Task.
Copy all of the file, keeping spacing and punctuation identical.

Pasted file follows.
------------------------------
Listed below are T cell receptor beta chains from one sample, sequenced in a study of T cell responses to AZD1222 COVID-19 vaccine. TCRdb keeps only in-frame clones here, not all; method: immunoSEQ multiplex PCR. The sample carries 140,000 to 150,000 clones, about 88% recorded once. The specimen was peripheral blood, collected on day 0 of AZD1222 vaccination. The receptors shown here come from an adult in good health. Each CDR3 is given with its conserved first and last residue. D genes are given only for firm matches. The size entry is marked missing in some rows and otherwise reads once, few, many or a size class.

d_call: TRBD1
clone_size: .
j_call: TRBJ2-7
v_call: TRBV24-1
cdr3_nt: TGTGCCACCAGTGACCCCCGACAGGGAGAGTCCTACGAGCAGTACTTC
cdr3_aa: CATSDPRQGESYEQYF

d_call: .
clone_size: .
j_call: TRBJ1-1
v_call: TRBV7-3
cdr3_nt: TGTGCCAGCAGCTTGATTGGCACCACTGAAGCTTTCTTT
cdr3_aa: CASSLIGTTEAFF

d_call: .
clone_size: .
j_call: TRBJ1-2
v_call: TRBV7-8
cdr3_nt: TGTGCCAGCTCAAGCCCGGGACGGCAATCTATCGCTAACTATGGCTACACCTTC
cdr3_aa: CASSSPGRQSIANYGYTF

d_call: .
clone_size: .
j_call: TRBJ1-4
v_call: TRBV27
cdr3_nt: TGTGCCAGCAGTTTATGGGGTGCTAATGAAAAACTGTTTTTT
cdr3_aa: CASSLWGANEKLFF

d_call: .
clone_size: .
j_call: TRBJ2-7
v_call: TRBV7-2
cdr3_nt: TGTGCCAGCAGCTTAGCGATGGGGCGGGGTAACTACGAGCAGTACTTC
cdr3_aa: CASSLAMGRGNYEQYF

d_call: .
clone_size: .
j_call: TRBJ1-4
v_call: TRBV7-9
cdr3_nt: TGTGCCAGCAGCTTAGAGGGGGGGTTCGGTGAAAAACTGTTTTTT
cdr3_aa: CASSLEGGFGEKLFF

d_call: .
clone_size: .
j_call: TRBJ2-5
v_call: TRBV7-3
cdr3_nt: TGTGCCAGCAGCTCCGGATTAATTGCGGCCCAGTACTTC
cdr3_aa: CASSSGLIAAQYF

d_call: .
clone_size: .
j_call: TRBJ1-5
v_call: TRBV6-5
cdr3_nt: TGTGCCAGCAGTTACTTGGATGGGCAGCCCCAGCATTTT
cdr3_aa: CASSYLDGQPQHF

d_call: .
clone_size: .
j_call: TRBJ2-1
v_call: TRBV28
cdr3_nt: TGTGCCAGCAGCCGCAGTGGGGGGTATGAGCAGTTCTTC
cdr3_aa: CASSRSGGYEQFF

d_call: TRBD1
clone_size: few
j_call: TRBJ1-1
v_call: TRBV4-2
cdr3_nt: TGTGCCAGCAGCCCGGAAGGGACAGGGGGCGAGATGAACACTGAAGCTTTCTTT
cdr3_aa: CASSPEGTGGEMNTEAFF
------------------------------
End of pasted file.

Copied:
Listed below are T cell receptor beta chains from one sample, sequenced in a study of T cell responses to AZD1222 COVID-19 vaccine. TCRdb keeps only in-frame clones here, not all; method: immunoSEQ multiplex PCR. The sample carries 140,000 to 150,000 clones, about 88% recorded once. The specimen was peripheral blood, collected on day 0 of AZD1222 vaccination. The receptors shown here come from an adult in good health. Each CDR3 is given with its conserved first and last residue. D genes are given only for firm matches. The size entry is marked missing in some rows and otherwise reads once, few, many or a size class.

d_call: TRBD1
clone_size: .
j_call: TRBJ2-7
v_call: TRBV24-1
cdr3_nt: TGTGCCACCAGTGACCCCCGACAGGGAGAGTCCTACGAGCAGTACTTC
cdr3_aa: CATSDPRQGESYEQYF

d_call: .
clone_size: .
j_call: TRBJ1-1
v_call: TRBV7-3
cdr3_nt: TGTGCCAGCAGCTTGATTGGCACCACTGAAGCTTTCTTT
cdr3_aa: CASSLIGTTEAFF

d_call: .
clone_size: .
j_call: TRBJ1-2
v_call: TRBV7-8
cdr3_nt: TGTGCCAGCTCAAGCCCGGGACGGCAATCTATCGCTAACTATGGCTACACCTTC
cdr3_aa: CASSSPGRQSIANYGYTF

d_call: .
clone_size: .
j_call: TRBJ1-4
v_call: TRBV27
cdr3_nt: TGTGCCAGCAGTTTATGGGGTGCTAATGAAAAACTGTTTTTT
cdr3_aa: CASSLWGANEKLFF

d_call: .
clone_size: .
j_call: TRBJ2-7
v_call: TRBV7-2
cdr3_nt: TGTGCCAGCAGCTTAGCGATGGGGCGGGGTAACTACGAGCAGTACTTC
cdr3_aa: CASSLAMGRGNYEQYF

d_call: .
clone_size: .
j_call: TRBJ1-4
v_call: TRBV7-9
cdr3_nt: TGTGCCAGCAGCTTAGAGGGGGGGTTCGGTGAAAAACTGTTTTTT
cdr3_aa: CASSLEGGFGEKLFF

d_call: .
clone_size: .
j_call: TRBJ2-5
v_call: TRBV7-3
cdr3_nt: TGTGCCAGCAGCTCCGGATTAATTGCGGCCCAGTACTTC
cdr3_aa: CASSSGLIAAQYF

d_call: .
clone_size: .
j_call: TRBJ1-5
v_call: TRBV6-5
cdr3_nt: TGTGCCAGCAGTTACTTGGATGGGCAGCCCCAGCATTTT
cdr3_aa: CASSYLDGQPQHF

d_call: .
clone_size: .
j_call: TRBJ2-1
v_call: TRBV28
cdr3_nt: TGTGCCAGCAGCCGCAGTGGGGGGTATGAGCAGTTCTTC
cdr3_aa: CASSRSGGYEQFF

d_call: TRBD1
clone_size: few
j_call: TRBJ1-1
v_call: TRBV4-2
cdr3_nt: TGTGCCAGCAGCCCGGAAGGGACAGGGGGCGAGATGAACACTGAAGCTTTCTTT
cdr3_aa: CASSPEGTGGEMNTEAFF